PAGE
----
Role of absolute lung volume to assess alveolar recruitment in acute respiratory distress syndrome patients

ArticleinCritical care medicine 38(5):1300-7 · March 2010with6 Reads
Impact Factor: 6.31 · DOI: 10.1097/CCM.0b013e3181d8cb51 · Source: PubMed


    It is commonly assumed that lung volume at zero end-expiratory pressure (functional residual capacity) is not affected by positive end-expiratory pressure (PEEP) even in presence of alveolar recruitment, and it is often ignored when measuring lung recruitment by pressure-volume curves. Aim of the study was to investigate the effect of PEEP on functional residual capacity, and quantify the error of considering equal functional residual capacity in measuring alveolar recruitment.
    Interventional human study.
    A 10-bed general intensive care unit in a university hospital.
    Ten sedated, curarized, mechanically ventilated acute respiratory distress syndrome patients.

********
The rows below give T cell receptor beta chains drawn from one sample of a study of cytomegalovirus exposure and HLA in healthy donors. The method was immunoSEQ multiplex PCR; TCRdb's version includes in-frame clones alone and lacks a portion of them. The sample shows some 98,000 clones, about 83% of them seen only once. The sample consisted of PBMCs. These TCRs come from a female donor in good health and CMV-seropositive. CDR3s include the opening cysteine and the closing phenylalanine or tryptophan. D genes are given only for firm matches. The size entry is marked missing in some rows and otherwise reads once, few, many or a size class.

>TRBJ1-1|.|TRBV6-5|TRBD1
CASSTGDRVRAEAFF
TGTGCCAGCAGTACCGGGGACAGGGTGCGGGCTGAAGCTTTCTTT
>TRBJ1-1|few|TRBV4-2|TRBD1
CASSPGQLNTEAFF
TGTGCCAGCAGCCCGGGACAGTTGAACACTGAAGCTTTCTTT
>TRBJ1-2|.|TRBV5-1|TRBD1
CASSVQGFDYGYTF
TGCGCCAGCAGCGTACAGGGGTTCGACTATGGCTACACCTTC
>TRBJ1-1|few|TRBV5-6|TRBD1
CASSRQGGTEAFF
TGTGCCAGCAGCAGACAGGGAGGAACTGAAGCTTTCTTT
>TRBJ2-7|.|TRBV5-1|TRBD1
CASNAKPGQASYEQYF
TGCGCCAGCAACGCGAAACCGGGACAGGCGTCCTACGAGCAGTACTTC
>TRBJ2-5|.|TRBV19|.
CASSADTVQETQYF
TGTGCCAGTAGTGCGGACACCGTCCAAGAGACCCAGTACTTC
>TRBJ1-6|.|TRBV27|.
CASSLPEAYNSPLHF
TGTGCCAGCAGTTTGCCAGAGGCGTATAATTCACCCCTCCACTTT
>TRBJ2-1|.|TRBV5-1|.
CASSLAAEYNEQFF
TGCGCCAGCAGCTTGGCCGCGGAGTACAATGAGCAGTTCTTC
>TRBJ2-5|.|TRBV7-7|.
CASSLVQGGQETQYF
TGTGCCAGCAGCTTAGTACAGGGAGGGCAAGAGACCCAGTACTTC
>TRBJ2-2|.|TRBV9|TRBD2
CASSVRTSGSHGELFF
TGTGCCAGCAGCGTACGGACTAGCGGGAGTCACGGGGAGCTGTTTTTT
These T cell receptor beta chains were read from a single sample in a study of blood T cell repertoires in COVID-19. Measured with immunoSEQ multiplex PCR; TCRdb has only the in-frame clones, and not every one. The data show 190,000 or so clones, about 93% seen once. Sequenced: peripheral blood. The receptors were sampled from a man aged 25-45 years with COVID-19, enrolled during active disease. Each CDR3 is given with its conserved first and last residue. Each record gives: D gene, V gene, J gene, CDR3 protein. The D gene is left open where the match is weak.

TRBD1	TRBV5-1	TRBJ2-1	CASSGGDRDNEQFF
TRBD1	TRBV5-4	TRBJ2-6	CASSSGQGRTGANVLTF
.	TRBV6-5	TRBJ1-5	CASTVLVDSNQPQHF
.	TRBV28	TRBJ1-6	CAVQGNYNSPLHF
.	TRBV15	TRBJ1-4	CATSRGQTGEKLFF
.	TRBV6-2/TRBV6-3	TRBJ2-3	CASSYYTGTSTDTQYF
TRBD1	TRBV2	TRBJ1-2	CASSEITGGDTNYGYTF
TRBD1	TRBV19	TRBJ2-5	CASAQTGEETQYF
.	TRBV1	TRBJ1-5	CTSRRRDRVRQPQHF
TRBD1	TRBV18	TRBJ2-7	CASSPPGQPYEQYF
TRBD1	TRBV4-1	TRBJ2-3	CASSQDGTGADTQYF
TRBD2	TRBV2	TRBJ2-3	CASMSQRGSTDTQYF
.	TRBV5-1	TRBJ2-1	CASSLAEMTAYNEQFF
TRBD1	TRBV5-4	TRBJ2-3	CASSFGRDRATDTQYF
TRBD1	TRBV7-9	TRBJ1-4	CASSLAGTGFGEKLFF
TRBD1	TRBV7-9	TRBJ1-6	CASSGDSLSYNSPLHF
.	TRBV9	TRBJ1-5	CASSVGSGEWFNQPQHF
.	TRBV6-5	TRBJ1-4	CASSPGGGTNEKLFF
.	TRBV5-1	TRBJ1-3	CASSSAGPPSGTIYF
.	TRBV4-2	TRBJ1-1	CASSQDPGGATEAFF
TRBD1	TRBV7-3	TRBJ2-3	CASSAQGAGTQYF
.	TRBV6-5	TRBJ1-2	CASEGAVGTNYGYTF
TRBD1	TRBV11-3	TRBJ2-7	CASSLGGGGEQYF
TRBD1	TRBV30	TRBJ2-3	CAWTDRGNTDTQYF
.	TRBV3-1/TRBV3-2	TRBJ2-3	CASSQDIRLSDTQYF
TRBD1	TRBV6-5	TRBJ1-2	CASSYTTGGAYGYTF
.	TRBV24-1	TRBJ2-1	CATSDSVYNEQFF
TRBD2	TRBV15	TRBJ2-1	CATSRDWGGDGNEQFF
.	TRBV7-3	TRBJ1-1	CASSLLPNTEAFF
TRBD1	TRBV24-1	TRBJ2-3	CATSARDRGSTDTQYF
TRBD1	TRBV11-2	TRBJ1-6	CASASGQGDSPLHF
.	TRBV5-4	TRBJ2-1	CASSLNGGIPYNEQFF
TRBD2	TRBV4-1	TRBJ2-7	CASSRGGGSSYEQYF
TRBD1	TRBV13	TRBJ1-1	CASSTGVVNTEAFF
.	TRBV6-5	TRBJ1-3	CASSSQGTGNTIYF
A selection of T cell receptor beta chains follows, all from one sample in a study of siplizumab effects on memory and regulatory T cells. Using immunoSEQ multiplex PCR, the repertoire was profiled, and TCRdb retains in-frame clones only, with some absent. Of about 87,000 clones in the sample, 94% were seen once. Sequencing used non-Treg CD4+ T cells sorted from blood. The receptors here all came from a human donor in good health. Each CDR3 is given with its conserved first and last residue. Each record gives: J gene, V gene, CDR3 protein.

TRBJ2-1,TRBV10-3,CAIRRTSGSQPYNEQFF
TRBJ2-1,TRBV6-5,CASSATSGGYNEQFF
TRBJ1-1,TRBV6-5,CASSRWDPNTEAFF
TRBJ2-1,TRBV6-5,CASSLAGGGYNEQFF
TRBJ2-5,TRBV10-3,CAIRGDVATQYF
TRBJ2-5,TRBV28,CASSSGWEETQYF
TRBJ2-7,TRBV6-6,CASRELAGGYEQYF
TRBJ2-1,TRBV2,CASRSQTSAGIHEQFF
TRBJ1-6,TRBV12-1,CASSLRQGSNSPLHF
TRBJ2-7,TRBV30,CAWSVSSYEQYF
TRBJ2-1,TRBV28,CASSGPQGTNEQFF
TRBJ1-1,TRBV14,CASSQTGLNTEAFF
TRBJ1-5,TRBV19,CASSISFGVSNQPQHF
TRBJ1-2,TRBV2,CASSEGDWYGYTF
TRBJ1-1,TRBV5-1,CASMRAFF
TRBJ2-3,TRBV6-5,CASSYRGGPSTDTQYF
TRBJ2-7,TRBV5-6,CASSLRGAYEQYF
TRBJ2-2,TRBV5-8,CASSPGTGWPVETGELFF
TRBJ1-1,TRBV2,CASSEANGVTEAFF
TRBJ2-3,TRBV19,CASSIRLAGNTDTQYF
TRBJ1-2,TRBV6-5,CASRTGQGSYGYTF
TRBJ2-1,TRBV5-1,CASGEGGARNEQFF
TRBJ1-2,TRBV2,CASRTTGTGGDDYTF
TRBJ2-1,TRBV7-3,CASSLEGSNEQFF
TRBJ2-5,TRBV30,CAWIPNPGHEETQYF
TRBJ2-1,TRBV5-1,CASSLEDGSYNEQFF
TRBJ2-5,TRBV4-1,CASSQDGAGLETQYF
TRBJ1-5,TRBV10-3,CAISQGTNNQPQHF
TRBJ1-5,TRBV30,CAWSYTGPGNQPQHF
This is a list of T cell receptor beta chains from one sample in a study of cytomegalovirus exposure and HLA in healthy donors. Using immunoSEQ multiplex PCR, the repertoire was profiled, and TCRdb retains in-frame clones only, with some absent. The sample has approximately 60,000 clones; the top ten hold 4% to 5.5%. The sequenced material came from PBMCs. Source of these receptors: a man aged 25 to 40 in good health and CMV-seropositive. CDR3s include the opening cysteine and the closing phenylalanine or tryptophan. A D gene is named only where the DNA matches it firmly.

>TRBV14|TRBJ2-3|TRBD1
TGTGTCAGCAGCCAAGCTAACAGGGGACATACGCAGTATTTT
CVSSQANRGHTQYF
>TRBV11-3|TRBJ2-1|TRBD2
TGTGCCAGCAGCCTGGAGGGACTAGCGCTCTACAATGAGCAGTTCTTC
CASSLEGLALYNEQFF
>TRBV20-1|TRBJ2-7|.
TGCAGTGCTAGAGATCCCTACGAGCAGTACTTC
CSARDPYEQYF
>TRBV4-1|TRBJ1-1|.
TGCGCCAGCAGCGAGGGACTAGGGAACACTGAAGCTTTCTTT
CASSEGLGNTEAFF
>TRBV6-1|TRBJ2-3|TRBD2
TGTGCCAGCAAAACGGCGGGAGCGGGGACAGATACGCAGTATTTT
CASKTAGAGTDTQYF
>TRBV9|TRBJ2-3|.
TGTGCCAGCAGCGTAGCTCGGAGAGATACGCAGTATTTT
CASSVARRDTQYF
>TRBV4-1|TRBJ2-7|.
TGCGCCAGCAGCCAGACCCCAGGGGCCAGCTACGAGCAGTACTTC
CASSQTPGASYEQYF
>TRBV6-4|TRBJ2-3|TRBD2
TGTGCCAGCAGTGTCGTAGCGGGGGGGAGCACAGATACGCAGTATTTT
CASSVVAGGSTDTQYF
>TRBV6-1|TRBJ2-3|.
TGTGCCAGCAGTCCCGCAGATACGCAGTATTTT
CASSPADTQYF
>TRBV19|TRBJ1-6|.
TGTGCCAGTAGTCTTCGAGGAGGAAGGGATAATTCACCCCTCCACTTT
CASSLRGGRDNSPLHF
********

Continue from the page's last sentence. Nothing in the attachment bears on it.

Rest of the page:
Three levels of PEEP (5, 10, and 15 cm H2O), were randomly applied, for 1 hr each.
    At each PEEP we obtained a pressure-volume curve, the volume expired from PEEP to zero pressure (PEEP related lung volume) and functional residual capacity by helium dilution method. Functional residual capacity increased at increasing PEEP levels. Functional residual capacity was 507 +/- 292, 607 +/- 311, and 681 +/- 312 ml (p < .05), respectively, at PEEP 5, 10, and 15 cm H2O. Pressure-volume curves were aligned starting from PEEP related lung volume (relative volume method) or from end-expiratory lung volume at PEEP (absolute volume method). Recruitment was measured as vertical distance of pressure-volume curves at 20 cm H2O airway pressure. The relative volume method led to underestimation of recruitment (43 +/- 28% and 35 +/- 18 %, respectively, at PEEP 10 and 15).
    Functional residual capacity is affected by PEEP. Ignoring this effect leads to relevant underestimation of alveolar recruitment as measure by pressure-volume curve displacement.